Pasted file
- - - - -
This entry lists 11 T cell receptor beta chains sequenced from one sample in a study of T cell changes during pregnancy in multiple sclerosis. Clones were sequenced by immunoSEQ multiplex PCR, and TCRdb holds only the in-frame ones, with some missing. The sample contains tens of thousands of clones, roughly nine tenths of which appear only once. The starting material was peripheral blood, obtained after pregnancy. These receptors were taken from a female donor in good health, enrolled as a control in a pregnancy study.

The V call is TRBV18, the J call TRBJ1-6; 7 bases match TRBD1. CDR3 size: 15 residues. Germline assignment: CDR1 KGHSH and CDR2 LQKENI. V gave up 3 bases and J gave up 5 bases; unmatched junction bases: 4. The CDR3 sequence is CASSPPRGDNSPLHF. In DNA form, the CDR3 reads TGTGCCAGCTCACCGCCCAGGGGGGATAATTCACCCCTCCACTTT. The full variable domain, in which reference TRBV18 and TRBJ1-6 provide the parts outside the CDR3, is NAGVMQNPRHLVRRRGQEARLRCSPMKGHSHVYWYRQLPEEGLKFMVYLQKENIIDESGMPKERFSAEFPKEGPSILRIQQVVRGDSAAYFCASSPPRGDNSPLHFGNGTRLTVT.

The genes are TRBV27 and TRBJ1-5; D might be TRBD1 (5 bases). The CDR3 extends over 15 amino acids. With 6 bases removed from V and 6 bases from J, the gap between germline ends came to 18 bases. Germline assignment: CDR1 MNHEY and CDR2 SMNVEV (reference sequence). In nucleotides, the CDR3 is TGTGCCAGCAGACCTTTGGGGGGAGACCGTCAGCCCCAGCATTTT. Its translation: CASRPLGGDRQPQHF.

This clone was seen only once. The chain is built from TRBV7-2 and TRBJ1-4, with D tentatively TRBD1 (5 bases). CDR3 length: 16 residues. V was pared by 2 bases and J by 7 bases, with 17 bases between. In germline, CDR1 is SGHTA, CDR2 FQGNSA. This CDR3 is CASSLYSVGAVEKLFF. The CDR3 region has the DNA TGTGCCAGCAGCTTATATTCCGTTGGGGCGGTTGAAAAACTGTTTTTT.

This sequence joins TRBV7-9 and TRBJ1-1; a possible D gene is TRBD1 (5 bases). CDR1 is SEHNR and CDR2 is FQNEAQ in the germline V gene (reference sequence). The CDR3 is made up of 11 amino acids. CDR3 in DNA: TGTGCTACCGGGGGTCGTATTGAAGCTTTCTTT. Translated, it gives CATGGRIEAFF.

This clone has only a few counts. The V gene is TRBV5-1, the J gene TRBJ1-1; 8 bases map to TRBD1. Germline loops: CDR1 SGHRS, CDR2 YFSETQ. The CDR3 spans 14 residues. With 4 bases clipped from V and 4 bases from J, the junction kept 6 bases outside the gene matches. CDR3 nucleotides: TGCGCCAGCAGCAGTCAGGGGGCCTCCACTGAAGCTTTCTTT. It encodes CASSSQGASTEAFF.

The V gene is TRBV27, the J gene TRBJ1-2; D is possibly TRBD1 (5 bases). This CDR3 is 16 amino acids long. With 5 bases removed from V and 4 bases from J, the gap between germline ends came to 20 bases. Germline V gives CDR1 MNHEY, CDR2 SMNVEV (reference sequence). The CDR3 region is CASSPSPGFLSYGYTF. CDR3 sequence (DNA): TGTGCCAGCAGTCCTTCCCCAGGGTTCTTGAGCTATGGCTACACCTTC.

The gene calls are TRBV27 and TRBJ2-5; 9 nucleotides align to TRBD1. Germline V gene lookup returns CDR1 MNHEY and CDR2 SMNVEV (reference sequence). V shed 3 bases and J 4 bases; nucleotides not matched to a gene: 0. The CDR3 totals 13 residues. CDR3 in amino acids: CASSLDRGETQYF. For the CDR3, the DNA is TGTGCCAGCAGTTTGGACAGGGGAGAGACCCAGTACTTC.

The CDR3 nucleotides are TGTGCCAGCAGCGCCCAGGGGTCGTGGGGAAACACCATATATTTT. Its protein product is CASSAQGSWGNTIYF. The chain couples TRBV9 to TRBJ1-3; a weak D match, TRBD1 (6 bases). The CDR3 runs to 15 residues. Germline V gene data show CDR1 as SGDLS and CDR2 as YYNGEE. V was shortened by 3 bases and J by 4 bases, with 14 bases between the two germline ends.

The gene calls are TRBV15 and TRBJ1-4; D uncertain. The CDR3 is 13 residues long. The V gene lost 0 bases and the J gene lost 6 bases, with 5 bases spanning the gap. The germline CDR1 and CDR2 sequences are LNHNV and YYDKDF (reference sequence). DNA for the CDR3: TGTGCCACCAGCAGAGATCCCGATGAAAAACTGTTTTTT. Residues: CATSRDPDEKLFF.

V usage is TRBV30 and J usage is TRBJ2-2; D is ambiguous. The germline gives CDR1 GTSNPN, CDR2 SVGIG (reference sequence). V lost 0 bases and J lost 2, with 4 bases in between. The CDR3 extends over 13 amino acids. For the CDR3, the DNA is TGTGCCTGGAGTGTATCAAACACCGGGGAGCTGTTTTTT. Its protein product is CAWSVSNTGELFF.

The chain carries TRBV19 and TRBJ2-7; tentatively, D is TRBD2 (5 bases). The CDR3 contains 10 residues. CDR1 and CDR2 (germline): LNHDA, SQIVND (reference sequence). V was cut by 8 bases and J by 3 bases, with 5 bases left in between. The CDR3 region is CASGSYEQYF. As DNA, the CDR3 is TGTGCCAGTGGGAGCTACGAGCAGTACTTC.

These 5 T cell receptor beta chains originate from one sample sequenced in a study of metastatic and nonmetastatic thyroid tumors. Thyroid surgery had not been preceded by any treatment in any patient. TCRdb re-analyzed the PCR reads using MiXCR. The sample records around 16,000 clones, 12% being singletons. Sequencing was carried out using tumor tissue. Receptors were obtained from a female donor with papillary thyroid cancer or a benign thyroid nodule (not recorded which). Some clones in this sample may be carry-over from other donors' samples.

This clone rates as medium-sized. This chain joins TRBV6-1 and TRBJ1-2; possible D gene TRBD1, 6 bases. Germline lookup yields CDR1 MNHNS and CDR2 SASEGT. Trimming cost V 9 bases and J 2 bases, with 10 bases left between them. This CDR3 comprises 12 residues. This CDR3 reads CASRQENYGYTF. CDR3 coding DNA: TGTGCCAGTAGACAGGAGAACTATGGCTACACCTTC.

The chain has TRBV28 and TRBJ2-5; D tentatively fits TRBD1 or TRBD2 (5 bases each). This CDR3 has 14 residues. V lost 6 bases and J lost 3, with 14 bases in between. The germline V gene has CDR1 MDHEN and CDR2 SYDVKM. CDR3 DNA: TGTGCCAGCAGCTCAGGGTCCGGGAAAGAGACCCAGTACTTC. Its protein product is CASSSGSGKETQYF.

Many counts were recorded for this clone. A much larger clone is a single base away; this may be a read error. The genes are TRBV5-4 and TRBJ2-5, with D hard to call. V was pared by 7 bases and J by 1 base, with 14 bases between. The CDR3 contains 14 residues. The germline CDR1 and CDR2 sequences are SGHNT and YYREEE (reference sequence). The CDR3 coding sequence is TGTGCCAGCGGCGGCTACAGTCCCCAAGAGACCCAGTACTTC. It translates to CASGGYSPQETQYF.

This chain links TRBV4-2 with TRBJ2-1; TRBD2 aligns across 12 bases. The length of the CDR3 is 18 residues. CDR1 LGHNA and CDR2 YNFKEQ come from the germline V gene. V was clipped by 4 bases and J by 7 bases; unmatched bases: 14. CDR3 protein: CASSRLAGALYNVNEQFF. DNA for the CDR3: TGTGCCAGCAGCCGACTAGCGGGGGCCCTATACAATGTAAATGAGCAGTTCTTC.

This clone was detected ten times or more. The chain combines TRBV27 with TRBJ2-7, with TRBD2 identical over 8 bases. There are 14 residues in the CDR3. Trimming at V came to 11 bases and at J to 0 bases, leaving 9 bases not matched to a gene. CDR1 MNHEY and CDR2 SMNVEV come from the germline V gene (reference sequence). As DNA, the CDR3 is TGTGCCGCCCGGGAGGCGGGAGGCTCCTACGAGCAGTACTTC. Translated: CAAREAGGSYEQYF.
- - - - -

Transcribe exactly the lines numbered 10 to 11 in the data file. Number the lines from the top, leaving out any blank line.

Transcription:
The gene calls are TRBV15 and TRBJ1-4; D uncertain. The CDR3 is 13 residues long. The V gene lost 0 bases and the J gene lost 6 bases, with 5 bases spanning the gap. The germline CDR1 and CDR2 sequences are LNHNV and YYDKDF (reference sequence). DNA for the CDR3: TGTGCCACCAGCAGAGATCCCGATGAAAAACTGTTTTTT. Residues: CATSRDPDEKLFF.

V usage is TRBV30 and J usage is TRBJ2-2; D is ambiguous. The germline gives CDR1 GTSNPN, CDR2 SVGIG (reference sequence). V lost 0 bases and J lost 2, with 4 bases in between. The CDR3 extends over 13 amino acids. For the CDR3, the DNA is TGTGCCTGGAGTGTATCAAACACCGGGGAGCTGTTTTTT. Its protein product is CAWSVSNTGELFF.